Wisconsin vs. ASU: Bizarre ending benefitted no one, even Sun Devils

It was an ending of an NCAA football game so unexpected, so confusing and so without precedent that it left Osahan Irabor channeling the enemy.

“We were trying to get a stop on defense, trying to bear down for our team,” the bewildered Arizona State cornerback said after the Sun Devils’ controversial 32-30 victory over the Wisconsin Badgers Saturday night. “Wow, I just used a U of A reference.

“Go Devils!”

The inherent problem with Irabor’s statement – other than the overt, unintentional reference to the Arizona Wildcats – is that his defense didn’t necessarily do the bearing down on that wild and wooly final play. It was both the incompetence of the Badgers to manage their clock well and the baffling indecision of the officials that led to what happened.

Let’s pretend for a moment that both teams had backed themselves into this situation with questionable play calling, ill-advised two-point conversion tries and the like. We can gloss over Jeff Duckworth’s Wisky-Two-Step on the Sun Devil sideline that could have come back because he was out of bounds but nobody could conclusively say so.

No. For the sake of this specific conversation, we’re going to focus solely on what’ll go down as the 18 seconds that will be replayed ad nauseum for the rest of 2013, especially if Arizona State is on the cusp of a high-level bowl and, perhaps, Wisconsin is on the cusp of missing one.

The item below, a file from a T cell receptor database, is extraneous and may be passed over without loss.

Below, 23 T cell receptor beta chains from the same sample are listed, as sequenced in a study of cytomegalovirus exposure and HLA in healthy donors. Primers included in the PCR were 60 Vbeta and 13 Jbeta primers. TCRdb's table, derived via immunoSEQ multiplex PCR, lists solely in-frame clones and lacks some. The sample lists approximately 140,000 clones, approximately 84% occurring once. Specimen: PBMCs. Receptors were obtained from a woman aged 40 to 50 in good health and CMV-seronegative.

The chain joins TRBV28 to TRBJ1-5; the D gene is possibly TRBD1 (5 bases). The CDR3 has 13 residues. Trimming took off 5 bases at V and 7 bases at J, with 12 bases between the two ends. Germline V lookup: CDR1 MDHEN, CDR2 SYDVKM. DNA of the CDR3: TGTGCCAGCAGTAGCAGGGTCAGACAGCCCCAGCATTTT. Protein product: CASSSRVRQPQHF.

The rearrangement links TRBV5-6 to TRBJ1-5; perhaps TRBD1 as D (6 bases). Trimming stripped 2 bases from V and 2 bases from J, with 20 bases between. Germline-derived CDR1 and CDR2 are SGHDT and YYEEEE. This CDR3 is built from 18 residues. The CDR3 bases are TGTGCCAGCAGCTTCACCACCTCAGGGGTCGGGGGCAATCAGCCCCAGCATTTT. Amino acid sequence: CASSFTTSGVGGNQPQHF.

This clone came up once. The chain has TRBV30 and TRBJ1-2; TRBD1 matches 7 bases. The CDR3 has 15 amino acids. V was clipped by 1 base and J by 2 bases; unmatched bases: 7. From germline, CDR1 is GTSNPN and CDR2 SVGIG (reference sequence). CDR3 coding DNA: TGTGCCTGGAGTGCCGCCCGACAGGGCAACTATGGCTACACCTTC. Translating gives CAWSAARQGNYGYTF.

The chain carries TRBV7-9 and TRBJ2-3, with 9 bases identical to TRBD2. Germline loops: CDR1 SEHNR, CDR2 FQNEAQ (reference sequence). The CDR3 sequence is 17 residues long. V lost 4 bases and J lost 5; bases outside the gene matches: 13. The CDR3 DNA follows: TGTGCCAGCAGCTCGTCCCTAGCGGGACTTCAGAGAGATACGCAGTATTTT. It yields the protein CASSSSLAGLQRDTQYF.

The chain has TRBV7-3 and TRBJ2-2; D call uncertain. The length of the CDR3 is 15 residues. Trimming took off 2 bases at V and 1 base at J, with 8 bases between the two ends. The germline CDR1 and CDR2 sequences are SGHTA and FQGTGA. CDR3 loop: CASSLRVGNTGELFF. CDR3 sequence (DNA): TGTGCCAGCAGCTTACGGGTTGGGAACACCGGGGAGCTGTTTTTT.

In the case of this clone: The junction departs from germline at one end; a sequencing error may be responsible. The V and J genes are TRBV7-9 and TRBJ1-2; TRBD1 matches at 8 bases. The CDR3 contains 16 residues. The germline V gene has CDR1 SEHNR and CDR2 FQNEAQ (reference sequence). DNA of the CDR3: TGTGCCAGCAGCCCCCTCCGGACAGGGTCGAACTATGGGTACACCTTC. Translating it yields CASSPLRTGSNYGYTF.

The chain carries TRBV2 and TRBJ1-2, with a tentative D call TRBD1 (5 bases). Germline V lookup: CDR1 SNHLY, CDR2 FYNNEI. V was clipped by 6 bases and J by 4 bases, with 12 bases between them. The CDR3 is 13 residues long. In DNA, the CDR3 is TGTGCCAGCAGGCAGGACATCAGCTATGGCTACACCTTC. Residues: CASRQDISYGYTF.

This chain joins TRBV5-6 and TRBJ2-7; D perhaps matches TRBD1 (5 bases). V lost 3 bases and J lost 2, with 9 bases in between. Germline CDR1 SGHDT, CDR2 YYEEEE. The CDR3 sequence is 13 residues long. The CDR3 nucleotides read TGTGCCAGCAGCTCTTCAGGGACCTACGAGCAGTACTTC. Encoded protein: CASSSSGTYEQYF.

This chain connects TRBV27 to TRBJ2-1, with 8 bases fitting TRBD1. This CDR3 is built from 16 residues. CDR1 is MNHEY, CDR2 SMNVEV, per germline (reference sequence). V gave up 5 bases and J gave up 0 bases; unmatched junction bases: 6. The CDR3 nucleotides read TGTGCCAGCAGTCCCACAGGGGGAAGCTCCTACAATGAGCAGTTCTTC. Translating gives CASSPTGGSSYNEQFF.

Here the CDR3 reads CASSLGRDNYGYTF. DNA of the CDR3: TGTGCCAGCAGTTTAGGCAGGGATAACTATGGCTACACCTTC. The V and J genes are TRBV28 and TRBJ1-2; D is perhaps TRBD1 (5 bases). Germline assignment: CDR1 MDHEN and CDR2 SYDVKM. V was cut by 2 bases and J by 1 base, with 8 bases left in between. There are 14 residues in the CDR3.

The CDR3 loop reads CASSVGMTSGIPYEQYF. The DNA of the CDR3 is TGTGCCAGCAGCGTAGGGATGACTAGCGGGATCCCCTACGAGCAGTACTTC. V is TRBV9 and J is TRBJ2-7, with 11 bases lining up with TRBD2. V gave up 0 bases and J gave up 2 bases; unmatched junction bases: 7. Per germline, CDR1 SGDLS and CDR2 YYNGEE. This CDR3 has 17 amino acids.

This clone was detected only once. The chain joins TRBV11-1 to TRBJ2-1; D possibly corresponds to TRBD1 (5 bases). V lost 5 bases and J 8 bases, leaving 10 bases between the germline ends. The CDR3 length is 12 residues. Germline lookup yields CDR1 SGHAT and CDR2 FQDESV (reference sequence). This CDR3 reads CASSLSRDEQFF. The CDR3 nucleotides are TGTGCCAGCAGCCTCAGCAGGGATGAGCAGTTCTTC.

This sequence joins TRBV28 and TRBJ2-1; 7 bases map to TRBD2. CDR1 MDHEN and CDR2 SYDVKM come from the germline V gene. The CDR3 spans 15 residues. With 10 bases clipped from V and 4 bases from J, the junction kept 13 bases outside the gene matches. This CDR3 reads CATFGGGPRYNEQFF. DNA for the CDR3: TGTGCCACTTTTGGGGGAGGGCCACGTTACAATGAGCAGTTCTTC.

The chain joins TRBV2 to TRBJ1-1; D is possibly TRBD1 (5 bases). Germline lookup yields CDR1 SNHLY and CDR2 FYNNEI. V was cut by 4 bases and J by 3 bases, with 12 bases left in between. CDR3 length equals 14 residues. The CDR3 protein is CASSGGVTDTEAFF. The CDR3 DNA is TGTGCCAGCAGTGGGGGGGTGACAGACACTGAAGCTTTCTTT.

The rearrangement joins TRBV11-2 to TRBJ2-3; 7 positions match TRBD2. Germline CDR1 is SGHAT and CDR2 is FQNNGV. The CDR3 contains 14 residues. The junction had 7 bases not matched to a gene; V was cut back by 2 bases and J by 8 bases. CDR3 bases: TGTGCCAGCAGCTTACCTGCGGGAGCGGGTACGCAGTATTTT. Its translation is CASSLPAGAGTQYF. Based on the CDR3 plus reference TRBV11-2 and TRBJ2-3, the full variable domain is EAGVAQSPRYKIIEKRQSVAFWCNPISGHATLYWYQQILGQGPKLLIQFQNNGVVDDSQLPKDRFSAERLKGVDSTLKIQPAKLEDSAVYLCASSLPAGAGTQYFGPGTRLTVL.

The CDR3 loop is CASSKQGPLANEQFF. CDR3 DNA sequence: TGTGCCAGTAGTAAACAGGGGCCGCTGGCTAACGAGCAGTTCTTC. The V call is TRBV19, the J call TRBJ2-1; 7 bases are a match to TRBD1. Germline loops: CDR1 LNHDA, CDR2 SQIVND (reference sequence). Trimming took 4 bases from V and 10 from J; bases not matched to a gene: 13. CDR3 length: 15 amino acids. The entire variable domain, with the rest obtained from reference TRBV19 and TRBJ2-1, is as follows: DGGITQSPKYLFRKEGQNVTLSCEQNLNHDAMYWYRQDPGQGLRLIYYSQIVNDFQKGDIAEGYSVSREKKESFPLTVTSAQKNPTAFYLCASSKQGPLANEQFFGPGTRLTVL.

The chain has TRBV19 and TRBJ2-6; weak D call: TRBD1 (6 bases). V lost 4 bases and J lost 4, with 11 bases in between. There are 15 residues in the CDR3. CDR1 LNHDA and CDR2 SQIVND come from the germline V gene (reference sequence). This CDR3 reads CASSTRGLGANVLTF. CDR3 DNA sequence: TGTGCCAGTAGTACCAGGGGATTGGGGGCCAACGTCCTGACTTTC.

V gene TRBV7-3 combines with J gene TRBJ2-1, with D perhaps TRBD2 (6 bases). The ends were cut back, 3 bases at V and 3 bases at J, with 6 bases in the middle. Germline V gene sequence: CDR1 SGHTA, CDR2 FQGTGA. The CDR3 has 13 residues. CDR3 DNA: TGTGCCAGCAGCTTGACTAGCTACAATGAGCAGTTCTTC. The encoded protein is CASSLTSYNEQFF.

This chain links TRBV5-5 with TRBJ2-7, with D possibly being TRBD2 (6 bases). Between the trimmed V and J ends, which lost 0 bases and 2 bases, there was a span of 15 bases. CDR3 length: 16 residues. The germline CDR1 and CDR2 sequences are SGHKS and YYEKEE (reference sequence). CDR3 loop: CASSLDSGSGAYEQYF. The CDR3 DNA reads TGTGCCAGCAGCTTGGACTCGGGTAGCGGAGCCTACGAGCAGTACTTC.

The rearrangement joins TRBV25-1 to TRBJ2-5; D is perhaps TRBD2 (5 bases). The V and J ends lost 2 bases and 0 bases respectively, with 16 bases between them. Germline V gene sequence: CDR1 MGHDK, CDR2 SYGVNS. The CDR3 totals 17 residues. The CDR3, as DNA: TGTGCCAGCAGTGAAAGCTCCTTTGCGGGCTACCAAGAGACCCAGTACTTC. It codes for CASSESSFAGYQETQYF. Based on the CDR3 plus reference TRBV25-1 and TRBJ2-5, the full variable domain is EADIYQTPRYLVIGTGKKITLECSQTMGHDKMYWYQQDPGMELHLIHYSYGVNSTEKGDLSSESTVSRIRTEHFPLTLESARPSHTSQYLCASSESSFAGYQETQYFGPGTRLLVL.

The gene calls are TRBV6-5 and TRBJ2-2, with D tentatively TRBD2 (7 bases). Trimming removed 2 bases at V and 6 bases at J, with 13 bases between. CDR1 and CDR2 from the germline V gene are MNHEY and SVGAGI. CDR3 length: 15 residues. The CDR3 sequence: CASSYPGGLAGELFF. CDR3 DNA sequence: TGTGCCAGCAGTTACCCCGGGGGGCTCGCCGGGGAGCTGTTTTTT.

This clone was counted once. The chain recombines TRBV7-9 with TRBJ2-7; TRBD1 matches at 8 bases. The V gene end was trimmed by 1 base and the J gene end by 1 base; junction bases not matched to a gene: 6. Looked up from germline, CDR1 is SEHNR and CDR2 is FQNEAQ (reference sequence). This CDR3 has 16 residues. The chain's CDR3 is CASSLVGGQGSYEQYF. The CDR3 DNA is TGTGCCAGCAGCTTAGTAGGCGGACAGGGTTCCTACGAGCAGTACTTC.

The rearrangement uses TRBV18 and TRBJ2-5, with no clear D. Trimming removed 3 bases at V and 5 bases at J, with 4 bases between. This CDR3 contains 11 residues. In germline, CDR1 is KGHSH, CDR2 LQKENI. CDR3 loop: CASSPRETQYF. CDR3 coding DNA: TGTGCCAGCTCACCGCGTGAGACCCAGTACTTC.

Before going further, here’s the video for reference.

It was reasonably clear to everyone in attendance what was about to happen, despite the lack of a Badgers timeout. When Wisconsin lined up, it was obvious quarterback Joel Stave was going to center the football? Baffling? Yes, considered the lack of a clock stop. Understandable? Kind of, I guess.

It’s a simple play. Stave takes the snap, moves left, runs into offensive lineman Ryan Groy and appears – APPEARS – to take a knee. From the high television angle, it looked like he didn’t get a knee down, but according to one of many curious NCAA rules, you don’t necessarily have to actually touch the ground.

Then, as we all saw plainly, Stave decided he was going to gently place the football on the 15 yard line as if it were a teacup on a platter. That’s when confusion reigned, Anthony Jones jumped on the ball, Stave started screaming, the clock kept ticking, and for 15 full seconds, it was anarchy.

By the time anyone had figured out that something was wrong, Will Sutton was sprinting toward the north end zone, dreadlocks flapping in the wind.

There are two fairly damning pieces of evidence that indicate that the Wisconsin Badgers really did get jobbed. First, an image that appeared on Twitter from an ESPN camera that didn’t get replayed in the immediate aftermath of the play.

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This angle, unlike the sideline camera, appears to show Stave’s knee down. Photo: ESPN

Then, as you can see in the GIF, referee Jack Folliard – he of the many years of experience in the Pac-10 and Pac-12 – seems to be signaling directly to Stave that he had, in fact, knelt. The other officials on the field seemingly did not pick up on this signal.

Kneeldown affirmed

Looks like a "you knelt" signal to me. Photo: ESPN